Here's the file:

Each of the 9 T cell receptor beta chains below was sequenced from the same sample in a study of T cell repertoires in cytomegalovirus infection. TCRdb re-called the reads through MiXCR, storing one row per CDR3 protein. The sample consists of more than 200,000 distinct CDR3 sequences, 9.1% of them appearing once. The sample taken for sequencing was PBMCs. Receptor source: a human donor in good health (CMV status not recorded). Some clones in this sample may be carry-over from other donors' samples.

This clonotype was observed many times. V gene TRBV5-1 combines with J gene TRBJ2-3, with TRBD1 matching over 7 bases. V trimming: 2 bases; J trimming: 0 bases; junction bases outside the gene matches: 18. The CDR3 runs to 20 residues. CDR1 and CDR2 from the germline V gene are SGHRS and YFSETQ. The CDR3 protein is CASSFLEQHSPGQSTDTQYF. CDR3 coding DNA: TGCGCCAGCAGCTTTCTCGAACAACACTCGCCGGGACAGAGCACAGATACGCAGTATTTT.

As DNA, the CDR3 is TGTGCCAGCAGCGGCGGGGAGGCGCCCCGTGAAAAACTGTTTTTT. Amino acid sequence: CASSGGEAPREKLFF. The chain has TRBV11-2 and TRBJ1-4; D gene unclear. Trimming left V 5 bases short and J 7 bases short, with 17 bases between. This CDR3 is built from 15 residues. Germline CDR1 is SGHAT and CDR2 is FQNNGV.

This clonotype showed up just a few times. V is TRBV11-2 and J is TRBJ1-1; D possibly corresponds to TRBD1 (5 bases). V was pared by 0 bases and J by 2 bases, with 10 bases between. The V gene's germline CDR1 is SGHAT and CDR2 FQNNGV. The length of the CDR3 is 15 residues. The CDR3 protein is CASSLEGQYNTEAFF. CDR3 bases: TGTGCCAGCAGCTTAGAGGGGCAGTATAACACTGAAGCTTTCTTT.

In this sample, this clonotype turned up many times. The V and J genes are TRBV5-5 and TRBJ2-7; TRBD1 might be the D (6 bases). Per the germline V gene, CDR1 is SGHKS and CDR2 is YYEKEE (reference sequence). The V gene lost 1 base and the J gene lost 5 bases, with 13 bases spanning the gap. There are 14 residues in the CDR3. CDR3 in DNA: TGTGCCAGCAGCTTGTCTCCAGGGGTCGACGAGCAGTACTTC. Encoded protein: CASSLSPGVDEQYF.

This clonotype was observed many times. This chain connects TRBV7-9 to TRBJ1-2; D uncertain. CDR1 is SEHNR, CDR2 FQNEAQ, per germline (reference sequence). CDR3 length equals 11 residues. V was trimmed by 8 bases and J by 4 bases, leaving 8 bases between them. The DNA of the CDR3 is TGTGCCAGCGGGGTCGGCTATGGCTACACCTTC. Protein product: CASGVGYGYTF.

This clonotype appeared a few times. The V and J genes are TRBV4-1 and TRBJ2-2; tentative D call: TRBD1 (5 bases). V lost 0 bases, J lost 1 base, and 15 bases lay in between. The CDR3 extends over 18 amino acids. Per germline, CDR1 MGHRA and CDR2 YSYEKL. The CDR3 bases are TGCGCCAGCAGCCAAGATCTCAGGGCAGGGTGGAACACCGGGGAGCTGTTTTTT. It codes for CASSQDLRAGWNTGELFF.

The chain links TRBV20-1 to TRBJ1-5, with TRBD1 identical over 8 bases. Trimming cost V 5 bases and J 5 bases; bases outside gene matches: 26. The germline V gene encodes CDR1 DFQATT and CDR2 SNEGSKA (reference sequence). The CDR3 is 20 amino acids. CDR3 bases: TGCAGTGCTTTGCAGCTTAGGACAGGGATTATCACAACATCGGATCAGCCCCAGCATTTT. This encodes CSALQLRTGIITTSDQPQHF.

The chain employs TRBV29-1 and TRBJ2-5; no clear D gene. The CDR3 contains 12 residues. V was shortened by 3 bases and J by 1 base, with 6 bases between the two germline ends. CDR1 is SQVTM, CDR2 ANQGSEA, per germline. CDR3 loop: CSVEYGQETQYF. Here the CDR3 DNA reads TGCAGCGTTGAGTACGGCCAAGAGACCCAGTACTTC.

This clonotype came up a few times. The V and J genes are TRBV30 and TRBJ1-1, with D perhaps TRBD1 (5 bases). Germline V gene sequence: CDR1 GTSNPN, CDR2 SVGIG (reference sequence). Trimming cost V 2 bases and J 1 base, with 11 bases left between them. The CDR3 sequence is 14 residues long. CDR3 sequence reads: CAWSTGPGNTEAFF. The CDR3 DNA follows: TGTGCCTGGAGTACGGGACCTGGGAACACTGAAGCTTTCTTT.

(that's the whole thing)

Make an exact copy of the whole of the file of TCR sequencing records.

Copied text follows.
Each of the 9 T cell receptor beta chains below was sequenced from the same sample in a study of T cell repertoires in cytomegalovirus infection. TCRdb re-called the reads through MiXCR, storing one row per CDR3 protein. The sample consists of more than 200,000 distinct CDR3 sequences, 9.1% of them appearing once. The sample taken for sequencing was PBMCs. Receptor source: a human donor in good health (CMV status not recorded). Some clones in this sample may be carry-over from other donors' samples.

This clonotype was observed many times. V gene TRBV5-1 combines with J gene TRBJ2-3, with TRBD1 matching over 7 bases. V trimming: 2 bases; J trimming: 0 bases; junction bases outside the gene matches: 18. The CDR3 runs to 20 residues. CDR1 and CDR2 from the germline V gene are SGHRS and YFSETQ. The CDR3 protein is CASSFLEQHSPGQSTDTQYF. CDR3 coding DNA: TGCGCCAGCAGCTTTCTCGAACAACACTCGCCGGGACAGAGCACAGATACGCAGTATTTT.

As DNA, the CDR3 is TGTGCCAGCAGCGGCGGGGAGGCGCCCCGTGAAAAACTGTTTTTT. Amino acid sequence: CASSGGEAPREKLFF. The chain has TRBV11-2 and TRBJ1-4; D gene unclear. Trimming left V 5 bases short and J 7 bases short, with 17 bases between. This CDR3 is built from 15 residues. Germline CDR1 is SGHAT and CDR2 is FQNNGV.

This clonotype showed up just a few times. V is TRBV11-2 and J is TRBJ1-1; D possibly corresponds to TRBD1 (5 bases). V was pared by 0 bases and J by 2 bases, with 10 bases between. The V gene's germline CDR1 is SGHAT and CDR2 FQNNGV. The length of the CDR3 is 15 residues. The CDR3 protein is CASSLEGQYNTEAFF. CDR3 bases: TGTGCCAGCAGCTTAGAGGGGCAGTATAACACTGAAGCTTTCTTT.

In this sample, this clonotype turned up many times. The V and J genes are TRBV5-5 and TRBJ2-7; TRBD1 might be the D (6 bases). Per the germline V gene, CDR1 is SGHKS and CDR2 is YYEKEE (reference sequence). The V gene lost 1 base and the J gene lost 5 bases, with 13 bases spanning the gap. There are 14 residues in the CDR3. CDR3 in DNA: TGTGCCAGCAGCTTGTCTCCAGGGGTCGACGAGCAGTACTTC. Encoded protein: CASSLSPGVDEQYF.

This clonotype was observed many times. This chain connects TRBV7-9 to TRBJ1-2; D uncertain. CDR1 is SEHNR, CDR2 FQNEAQ, per germline (reference sequence). CDR3 length equals 11 residues. V was trimmed by 8 bases and J by 4 bases, leaving 8 bases between them. The DNA of the CDR3 is TGTGCCAGCGGGGTCGGCTATGGCTACACCTTC. Protein product: CASGVGYGYTF.

This clonotype appeared a few times. The V and J genes are TRBV4-1 and TRBJ2-2; tentative D call: TRBD1 (5 bases). V lost 0 bases, J lost 1 base, and 15 bases lay in between. The CDR3 extends over 18 amino acids. Per germline, CDR1 MGHRA and CDR2 YSYEKL. The CDR3 bases are TGCGCCAGCAGCCAAGATCTCAGGGCAGGGTGGAACACCGGGGAGCTGTTTTTT. It codes for CASSQDLRAGWNTGELFF.

The chain links TRBV20-1 to TRBJ1-5, with TRBD1 identical over 8 bases. Trimming cost V 5 bases and J 5 bases; bases outside gene matches: 26. The germline V gene encodes CDR1 DFQATT and CDR2 SNEGSKA (reference sequence). The CDR3 is 20 amino acids. CDR3 bases: TGCAGTGCTTTGCAGCTTAGGACAGGGATTATCACAACATCGGATCAGCCCCAGCATTTT. This encodes CSALQLRTGIITTSDQPQHF.

The chain employs TRBV29-1 and TRBJ2-5; no clear D gene. The CDR3 contains 12 residues. V was shortened by 3 bases and J by 1 base, with 6 bases between the two germline ends. CDR1 is SQVTM, CDR2 ANQGSEA, per germline. CDR3 loop: CSVEYGQETQYF. Here the CDR3 DNA reads TGCAGCGTTGAGTACGGCCAAGAGACCCAGTACTTC.

This clonotype came up a few times. The V and J genes are TRBV30 and TRBJ1-1, with D perhaps TRBD1 (5 bases). Germline V gene sequence: CDR1 GTSNPN, CDR2 SVGIG (reference sequence). Trimming cost V 2 bases and J 1 base, with 11 bases left between them. The CDR3 sequence is 14 residues long. CDR3 sequence reads: CAWSTGPGNTEAFF. The CDR3 DNA follows: TGTGCCTGGAGTACGGGACCTGGGAACACTGAAGCTTTCTTT.